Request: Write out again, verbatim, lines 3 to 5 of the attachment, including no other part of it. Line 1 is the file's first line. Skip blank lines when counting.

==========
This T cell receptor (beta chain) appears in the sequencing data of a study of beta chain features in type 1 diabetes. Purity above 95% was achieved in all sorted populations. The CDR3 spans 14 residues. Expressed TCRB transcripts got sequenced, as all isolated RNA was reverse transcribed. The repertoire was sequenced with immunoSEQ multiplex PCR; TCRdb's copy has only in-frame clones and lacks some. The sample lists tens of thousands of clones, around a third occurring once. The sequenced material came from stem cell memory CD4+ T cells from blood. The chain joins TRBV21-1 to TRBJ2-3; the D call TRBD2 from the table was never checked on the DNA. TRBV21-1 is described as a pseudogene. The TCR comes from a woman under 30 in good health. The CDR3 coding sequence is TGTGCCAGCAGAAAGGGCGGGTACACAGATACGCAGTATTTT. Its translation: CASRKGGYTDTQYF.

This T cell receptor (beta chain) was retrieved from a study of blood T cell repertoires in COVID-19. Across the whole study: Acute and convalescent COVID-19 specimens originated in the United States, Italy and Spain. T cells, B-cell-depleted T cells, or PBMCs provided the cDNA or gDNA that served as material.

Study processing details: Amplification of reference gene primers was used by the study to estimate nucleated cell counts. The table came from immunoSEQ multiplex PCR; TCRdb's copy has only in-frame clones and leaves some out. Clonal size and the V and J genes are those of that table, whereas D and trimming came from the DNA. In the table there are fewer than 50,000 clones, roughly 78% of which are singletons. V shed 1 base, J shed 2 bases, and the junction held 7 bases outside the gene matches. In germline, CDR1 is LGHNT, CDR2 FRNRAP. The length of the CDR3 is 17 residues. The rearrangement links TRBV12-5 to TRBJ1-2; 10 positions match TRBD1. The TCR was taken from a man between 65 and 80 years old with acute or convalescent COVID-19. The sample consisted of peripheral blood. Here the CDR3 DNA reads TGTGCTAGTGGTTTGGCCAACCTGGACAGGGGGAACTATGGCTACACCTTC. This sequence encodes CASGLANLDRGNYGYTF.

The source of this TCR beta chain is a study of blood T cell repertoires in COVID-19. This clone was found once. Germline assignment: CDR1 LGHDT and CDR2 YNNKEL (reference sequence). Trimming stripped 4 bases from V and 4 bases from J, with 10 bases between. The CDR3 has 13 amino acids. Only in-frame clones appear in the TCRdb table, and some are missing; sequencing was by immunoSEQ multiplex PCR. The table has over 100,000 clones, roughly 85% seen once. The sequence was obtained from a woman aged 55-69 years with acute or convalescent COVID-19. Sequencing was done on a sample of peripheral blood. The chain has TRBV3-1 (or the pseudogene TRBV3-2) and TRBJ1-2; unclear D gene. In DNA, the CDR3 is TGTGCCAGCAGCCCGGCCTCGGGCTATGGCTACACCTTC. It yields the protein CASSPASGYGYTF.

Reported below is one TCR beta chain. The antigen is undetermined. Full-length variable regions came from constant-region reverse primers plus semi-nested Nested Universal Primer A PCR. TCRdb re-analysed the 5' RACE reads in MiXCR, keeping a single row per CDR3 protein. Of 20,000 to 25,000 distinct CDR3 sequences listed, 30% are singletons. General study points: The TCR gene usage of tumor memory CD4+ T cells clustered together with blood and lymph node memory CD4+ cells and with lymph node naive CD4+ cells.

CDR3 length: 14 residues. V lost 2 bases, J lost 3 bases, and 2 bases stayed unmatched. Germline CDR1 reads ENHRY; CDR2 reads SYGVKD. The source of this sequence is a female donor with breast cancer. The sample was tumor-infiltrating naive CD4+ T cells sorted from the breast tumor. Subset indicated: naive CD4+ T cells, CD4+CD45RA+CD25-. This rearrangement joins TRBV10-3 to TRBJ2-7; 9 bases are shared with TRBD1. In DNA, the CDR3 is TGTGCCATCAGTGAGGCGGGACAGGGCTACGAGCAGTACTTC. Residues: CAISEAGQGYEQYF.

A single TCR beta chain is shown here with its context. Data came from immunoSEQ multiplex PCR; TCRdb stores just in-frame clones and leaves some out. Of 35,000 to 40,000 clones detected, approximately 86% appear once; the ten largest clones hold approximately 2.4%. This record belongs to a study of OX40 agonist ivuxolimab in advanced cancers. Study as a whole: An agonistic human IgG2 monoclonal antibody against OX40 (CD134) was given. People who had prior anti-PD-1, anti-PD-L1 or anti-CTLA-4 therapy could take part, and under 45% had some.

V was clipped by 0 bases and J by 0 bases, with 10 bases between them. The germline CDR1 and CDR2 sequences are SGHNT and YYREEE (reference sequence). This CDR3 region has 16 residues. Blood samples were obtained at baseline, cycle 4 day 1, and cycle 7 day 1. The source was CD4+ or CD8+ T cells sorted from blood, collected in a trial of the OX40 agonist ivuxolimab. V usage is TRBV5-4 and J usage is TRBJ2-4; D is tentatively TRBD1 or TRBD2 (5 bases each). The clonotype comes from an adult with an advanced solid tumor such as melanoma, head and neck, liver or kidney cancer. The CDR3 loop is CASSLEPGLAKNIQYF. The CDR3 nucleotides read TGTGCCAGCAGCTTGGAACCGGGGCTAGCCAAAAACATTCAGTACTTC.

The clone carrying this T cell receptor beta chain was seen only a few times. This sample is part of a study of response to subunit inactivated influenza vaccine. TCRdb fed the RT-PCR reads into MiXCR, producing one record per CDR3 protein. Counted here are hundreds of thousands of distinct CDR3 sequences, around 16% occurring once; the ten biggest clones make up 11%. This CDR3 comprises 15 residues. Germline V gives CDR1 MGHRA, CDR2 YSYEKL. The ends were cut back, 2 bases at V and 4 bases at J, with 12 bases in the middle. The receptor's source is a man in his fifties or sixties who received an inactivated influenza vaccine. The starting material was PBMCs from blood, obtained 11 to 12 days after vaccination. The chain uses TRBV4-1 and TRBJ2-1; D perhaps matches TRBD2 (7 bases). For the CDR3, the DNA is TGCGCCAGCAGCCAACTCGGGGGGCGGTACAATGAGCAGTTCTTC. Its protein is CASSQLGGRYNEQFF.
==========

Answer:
Study processing details: Amplification of reference gene primers was used by the study to estimate nucleated cell counts. The table came from immunoSEQ multiplex PCR; TCRdb's copy has only in-frame clones and leaves some out. Clonal size and the V and J genes are those of that table, whereas D and trimming came from the DNA. In the table there are fewer than 50,000 clones, roughly 78% of which are singletons. V shed 1 base, J shed 2 bases, and the junction held 7 bases outside the gene matches. In germline, CDR1 is LGHNT, CDR2 FRNRAP. The length of the CDR3 is 17 residues. The rearrangement links TRBV12-5 to TRBJ1-2; 10 positions match TRBD1. The TCR was taken from a man between 65 and 80 years old with acute or convalescent COVID-19. The sample consisted of peripheral blood. Here the CDR3 DNA reads TGTGCTAGTGGTTTGGCCAACCTGGACAGGGGGAACTATGGCTACACCTTC. This sequence encodes CASGLANLDRGNYGYTF.

The source of this TCR beta chain is a study of blood T cell repertoires in COVID-19. This clone was found once. Germline assignment: CDR1 LGHDT and CDR2 YNNKEL (reference sequence). Trimming stripped 4 bases from V and 4 bases from J, with 10 bases between. The CDR3 has 13 amino acids. Only in-frame clones appear in the TCRdb table, and some are missing; sequencing was by immunoSEQ multiplex PCR. The table has over 100,000 clones, roughly 85% seen once. The sequence was obtained from a woman aged 55-69 years with acute or convalescent COVID-19. Sequencing was done on a sample of peripheral blood. The chain has TRBV3-1 (or the pseudogene TRBV3-2) and TRBJ1-2; unclear D gene. In DNA, the CDR3 is TGTGCCAGCAGCCCGGCCTCGGGCTATGGCTACACCTTC. It yields the protein CASSPASGYGYTF.

Reported below is one TCR beta chain. The antigen is undetermined. Full-length variable regions came from constant-region reverse primers plus semi-nested Nested Universal Primer A PCR. TCRdb re-analysed the 5' RACE reads in MiXCR, keeping a single row per CDR3 protein. Of 20,000 to 25,000 distinct CDR3 sequences listed, 30% are singletons. General study points: The TCR gene usage of tumor memory CD4+ T cells clustered together with blood and lymph node memory CD4+ cells and with lymph node naive CD4+ cells.